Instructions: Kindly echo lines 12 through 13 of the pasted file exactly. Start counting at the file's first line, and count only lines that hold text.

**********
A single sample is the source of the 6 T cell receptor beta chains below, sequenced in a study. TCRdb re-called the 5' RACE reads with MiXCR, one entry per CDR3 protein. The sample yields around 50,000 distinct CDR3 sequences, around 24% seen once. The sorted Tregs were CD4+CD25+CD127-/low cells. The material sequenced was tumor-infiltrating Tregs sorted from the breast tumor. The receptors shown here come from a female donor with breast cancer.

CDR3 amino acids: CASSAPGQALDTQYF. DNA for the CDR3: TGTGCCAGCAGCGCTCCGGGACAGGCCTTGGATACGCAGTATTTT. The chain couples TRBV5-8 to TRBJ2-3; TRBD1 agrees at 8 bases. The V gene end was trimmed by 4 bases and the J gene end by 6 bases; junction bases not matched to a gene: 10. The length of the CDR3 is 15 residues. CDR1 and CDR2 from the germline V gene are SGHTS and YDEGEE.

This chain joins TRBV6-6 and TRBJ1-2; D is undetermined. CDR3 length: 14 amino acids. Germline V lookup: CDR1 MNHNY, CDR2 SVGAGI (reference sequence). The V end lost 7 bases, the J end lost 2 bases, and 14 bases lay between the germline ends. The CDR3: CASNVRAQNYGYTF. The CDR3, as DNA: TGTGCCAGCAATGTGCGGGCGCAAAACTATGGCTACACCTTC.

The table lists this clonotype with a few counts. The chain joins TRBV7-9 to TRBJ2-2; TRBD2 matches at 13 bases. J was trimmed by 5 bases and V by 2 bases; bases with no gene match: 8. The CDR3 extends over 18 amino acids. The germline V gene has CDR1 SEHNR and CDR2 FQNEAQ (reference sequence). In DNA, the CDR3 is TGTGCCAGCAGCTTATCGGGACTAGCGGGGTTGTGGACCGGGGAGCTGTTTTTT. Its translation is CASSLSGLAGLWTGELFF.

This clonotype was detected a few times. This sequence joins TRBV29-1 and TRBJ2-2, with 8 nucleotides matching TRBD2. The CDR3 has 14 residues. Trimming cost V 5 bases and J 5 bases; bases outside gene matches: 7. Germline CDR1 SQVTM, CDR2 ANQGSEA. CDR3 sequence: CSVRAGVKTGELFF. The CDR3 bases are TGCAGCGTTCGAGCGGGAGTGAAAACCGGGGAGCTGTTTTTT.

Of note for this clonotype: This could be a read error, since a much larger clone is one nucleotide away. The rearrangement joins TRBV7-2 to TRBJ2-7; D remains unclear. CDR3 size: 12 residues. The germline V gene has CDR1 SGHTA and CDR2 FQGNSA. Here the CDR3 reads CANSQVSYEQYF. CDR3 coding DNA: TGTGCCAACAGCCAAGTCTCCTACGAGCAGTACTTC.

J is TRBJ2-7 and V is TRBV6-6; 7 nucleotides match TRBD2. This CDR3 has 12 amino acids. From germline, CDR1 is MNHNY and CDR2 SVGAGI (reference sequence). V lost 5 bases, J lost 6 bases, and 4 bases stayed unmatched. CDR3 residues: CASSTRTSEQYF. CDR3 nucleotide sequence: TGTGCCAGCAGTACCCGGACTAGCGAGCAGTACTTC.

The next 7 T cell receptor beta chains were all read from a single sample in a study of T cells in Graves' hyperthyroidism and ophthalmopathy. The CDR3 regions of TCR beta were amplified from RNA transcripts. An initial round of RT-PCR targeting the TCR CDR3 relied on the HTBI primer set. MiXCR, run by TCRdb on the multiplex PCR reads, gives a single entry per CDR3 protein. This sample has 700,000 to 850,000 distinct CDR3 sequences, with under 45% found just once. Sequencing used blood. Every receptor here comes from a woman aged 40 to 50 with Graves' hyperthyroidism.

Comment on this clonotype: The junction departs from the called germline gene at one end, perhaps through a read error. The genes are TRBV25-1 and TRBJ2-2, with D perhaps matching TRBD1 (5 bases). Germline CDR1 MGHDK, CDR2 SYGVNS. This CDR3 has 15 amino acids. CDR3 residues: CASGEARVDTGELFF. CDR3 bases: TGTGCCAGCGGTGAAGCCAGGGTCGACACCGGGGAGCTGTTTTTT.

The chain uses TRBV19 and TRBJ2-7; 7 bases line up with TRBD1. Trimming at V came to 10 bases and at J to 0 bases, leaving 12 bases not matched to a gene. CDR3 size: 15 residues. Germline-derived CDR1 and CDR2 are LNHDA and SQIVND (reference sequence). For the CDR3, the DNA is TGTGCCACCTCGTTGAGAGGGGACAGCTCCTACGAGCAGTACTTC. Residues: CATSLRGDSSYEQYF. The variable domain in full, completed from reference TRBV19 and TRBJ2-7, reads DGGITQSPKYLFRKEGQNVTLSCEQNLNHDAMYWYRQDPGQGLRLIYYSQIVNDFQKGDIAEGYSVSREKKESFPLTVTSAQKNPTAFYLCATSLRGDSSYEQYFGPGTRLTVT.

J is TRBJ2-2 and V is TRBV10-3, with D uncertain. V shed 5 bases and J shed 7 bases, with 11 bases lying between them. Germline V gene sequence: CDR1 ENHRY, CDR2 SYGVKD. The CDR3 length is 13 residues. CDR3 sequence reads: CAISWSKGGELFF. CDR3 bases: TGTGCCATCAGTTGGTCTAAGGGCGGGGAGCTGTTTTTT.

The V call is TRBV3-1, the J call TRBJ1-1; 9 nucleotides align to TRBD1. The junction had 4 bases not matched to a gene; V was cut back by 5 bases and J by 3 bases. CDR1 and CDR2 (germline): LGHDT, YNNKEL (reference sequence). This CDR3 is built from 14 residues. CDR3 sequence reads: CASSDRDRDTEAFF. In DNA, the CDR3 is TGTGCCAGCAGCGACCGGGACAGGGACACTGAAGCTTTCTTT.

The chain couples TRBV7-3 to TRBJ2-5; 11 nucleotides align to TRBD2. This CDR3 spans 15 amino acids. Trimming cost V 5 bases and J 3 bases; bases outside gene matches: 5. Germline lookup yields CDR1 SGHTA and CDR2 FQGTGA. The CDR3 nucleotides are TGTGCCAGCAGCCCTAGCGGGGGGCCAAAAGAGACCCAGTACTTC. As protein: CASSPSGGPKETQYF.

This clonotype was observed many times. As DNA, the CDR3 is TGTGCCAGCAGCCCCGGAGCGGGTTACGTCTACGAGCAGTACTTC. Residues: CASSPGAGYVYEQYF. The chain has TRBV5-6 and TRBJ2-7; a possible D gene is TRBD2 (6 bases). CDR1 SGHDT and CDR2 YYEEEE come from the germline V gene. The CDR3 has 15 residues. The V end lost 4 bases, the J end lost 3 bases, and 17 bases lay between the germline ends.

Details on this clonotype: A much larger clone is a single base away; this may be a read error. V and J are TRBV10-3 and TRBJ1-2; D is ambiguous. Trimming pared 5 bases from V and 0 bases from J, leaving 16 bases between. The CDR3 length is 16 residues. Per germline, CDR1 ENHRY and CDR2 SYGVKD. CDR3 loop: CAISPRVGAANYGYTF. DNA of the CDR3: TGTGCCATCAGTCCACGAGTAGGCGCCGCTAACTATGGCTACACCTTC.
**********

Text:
The V call is TRBV3-1, the J call TRBJ1-1; 9 nucleotides align to TRBD1. The junction had 4 bases not matched to a gene; V was cut back by 5 bases and J by 3 bases. CDR1 and CDR2 (germline): LGHDT, YNNKEL (reference sequence). This CDR3 is built from 14 residues. CDR3 sequence reads: CASSDRDRDTEAFF. In DNA, the CDR3 is TGTGCCAGCAGCGACCGGGACAGGGACACTGAAGCTTTCTTT.

The chain couples TRBV7-3 to TRBJ2-5; 11 nucleotides align to TRBD2. This CDR3 spans 15 amino acids. Trimming cost V 5 bases and J 3 bases; bases outside gene matches: 5. Germline lookup yields CDR1 SGHTA and CDR2 FQGTGA. The CDR3 nucleotides are TGTGCCAGCAGCCCTAGCGGGGGGCCAAAAGAGACCCAGTACTTC. As protein: CASSPSGGPKETQYF.